Mist-capped Mount Kulal, rising in the middle of one of the driest regions of East Africa, provides vital hydrological services for the entire region.
Mount Kulal is an eroded volcanic peak covered with mist forest at its summit and varying vegetation types below. It is among the highest peaks in northern Kenya and represents a unique ecosystem surrounded by arid and semi-arid lands on all sides. The mountain ecosystem captures moisture in the forms of mist and rain and provides important hydrological services for the entire region.
Mount Kulal is the centrepiece of the Man and the Biosphere (MAB) reserve of the same name, which is one of six MAB reserves in Kenya. Located in northern Kenya in the Marsabit District, the reserve covers about 7 000 km2 extending from the eastern side of Lake Turkana through ragged lava flows to the top of Mount Kulal, where the core zone measuring 11 km² is located. In the eastern and north-eastern part of the core zone, the reserve drops down through semi-desert ecosystems to the hot lowlands of the Chalbi Desert. The pride of this region is Kulal white eye, (zosterops poliogaster kulalensis) – a grey-bellied bird species only endemic to mount Kulal
According to Kenyan law, the forests and other areas not occupied by homesteads belong to the government, but according to local traditions the land is held collectively by the community. Landownership has not yet been put to the test legally at Mount Kulal, nor elsewhere in northern Kenya (except at the Samburu Game Reserve, where conservation measures barred nomadic pastoralists from their traditional pastures).
As Mount Kulal is of volcanic origin, lava fields define the landscape in the surrounding area and the mountain’s sides are steep and often slashed by deep canyons, especially on the eastern and western flanks. To the west, Lake Turkana lies at 410 m elevation while the floor of the Chalbi Desert to the north is between 435 and 500 m. The highest point of Mount Kulal is 2, 335 m. This peak is one wall of the remains of a volcanic crater located at the centre of the mountain ridge, but the eastern rim has been eroded over millennia to form the magnificent El Kajarta Gorge, which splits Kulal into two parts. The lower slopes give way to alluvial plains at 500 to 700 m. To the south, these plains are bounded by the even higher mountain ranges of the Ndoto and Nyiru (2 752 m).
The location of a peak as high as Mount Kulal in the middle of one of the driest regions of East Africa not only makes it unique topographically but also contributes to the particular ecosystem services the mountain and its forests provide to the region. The climate of the region is driven by the northeast and southeast monsoon systems. The northeast monsoon provides hot, dry air masses that bring high winds from the north or northeast and a short rainy season in October and November. The southeast monsoon, originating in the Indian Ocean, is more favourable for rainfall. The long rainy season is highly variable but usually peaks during April. The topography of Mount Kulal creates what is known as orographic lifting: air masses are forced from lower to the higher elevation, where they cool down and thus can no longer hold as much moisture of that clouds and precipitation form. This phenomenon, along with the convergence of the conflicting monsoon systems, results in cooling and rainfall. Mist forests at the core zone of the MAB reserve aid in trapping moisture derived from the evapotranspiration occurring in the lowlands, and may increase local rainfall, although this has not been adequately studied.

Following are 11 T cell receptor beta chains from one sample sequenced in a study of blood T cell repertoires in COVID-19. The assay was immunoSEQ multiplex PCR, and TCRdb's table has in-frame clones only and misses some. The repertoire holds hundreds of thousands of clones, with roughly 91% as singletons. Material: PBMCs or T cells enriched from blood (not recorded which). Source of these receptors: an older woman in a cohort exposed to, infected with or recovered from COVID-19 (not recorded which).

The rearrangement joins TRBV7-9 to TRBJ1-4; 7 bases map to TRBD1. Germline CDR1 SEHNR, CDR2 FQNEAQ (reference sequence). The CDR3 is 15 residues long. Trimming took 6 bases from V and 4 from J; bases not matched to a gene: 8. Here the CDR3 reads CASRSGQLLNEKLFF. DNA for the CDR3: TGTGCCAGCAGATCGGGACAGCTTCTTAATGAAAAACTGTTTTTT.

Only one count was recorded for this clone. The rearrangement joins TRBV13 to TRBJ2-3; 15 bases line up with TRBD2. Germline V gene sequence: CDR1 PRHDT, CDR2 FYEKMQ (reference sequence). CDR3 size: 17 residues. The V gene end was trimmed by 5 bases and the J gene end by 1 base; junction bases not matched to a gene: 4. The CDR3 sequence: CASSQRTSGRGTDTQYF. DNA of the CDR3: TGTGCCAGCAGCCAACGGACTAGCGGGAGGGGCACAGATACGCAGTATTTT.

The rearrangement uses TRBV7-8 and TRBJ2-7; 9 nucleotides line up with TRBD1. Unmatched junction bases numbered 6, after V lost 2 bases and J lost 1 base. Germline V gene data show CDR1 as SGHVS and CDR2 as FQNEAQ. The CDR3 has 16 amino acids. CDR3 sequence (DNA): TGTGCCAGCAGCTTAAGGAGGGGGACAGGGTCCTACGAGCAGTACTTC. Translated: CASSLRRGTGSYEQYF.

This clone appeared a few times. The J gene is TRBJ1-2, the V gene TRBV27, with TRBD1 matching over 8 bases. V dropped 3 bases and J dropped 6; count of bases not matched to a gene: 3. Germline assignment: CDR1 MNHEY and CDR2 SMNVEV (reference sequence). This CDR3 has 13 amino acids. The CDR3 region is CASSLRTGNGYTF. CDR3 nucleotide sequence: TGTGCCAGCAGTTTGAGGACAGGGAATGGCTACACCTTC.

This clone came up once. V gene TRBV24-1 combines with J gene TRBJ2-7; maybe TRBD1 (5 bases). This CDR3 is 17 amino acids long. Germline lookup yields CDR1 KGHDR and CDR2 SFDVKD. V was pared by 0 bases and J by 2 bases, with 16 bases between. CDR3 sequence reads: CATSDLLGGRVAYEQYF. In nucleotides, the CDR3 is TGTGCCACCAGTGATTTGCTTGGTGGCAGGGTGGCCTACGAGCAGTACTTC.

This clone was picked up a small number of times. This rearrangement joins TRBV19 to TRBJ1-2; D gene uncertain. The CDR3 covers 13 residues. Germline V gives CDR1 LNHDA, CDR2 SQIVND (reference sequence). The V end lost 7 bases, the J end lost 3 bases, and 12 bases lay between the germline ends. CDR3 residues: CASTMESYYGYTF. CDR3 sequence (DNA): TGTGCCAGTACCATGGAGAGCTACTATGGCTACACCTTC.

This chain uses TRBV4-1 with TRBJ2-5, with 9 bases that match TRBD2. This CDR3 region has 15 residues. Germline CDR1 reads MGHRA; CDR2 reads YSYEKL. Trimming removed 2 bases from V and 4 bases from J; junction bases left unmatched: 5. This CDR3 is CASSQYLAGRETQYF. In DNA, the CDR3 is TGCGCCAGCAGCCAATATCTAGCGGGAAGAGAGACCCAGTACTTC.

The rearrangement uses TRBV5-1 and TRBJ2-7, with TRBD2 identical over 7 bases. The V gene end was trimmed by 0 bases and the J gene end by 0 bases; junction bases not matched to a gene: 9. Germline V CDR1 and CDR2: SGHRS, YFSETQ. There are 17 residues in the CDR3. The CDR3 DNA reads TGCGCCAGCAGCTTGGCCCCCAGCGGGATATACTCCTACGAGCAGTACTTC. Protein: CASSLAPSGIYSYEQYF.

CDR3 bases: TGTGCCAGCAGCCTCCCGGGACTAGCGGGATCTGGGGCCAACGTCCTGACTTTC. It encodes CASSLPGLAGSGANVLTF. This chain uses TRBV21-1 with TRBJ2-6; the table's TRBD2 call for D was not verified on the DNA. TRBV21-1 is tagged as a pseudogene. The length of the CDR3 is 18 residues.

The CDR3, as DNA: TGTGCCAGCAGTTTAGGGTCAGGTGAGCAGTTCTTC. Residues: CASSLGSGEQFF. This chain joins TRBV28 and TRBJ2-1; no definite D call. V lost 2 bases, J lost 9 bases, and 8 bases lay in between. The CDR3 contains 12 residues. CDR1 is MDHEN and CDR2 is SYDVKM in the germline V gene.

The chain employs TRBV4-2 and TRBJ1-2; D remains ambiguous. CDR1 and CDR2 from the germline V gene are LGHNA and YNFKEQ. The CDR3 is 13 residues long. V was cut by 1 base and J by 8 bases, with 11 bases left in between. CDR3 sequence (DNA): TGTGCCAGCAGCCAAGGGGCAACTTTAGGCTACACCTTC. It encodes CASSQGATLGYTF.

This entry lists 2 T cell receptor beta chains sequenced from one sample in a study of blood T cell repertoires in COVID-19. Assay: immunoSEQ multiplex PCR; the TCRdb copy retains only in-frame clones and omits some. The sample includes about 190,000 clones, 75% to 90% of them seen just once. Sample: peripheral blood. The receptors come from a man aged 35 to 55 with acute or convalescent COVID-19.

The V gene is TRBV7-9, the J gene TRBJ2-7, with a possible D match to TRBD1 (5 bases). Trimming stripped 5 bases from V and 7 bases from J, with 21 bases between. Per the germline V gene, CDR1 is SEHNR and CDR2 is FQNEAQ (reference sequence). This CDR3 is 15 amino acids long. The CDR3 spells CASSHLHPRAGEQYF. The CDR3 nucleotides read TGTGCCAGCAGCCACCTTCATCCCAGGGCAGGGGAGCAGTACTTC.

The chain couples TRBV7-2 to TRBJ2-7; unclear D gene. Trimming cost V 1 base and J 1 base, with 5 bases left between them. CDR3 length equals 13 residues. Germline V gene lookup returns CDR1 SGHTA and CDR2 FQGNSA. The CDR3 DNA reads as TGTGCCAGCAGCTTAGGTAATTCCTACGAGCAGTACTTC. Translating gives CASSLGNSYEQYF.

The Mount Kulal forests aid in holding water and delivering it to the villages on and around the mountain. Water is delivered by springs in the forest and on the shoulders of the mountain, as well as by seasonal and constant springs at the base of the mountain. Up to a dozen springs and waterholes are known on the mountain alone. Intact forests at all levels, from the mist and cloud forests at the summit, through the villages of Gatab, Oltorop, Larashi and Arabal, to the Acacia forests on the shoulders of the mountain, aid in retention and absorption of the often short and intense rains and in preventing rapid runoff.
The rich volcanic soils that are increasingly used for agriculture to complement traditional herding practices are not the only important geological feature of Mount Kulal. The ancient lava flows filter and conducts water to springs throughout the region. Loyangalani Spring provides year-round freshwater on the eastern shore of the salty Lake Turkana and has become the key to the largest settlement in the region.
Mount Kulal forest provides many resources to communities living on the mountain as well as those living at lower altitudes. The forest is the main source of building material, firewood and medicine for local inhabitants. The deep gorges are used by morans, young Samburu warriors, as training and hiding grounds. Samburu villagers report the historical use of numerous caves, gorges and even cavernous fig-tree trunks as refuges during raids and prolonged battles with neighbouring pastoralists.
On a smaller scale, minerals are quite important to Samburu culture. Local people collect red ochre from lorian lolkaria or “a place of red ochre” in the forest. The ochre is mixed with sheep-tail fat and smeared on the hair to make it beautiful and grow long. It is mainly used by moran, although young women may also use small amounts.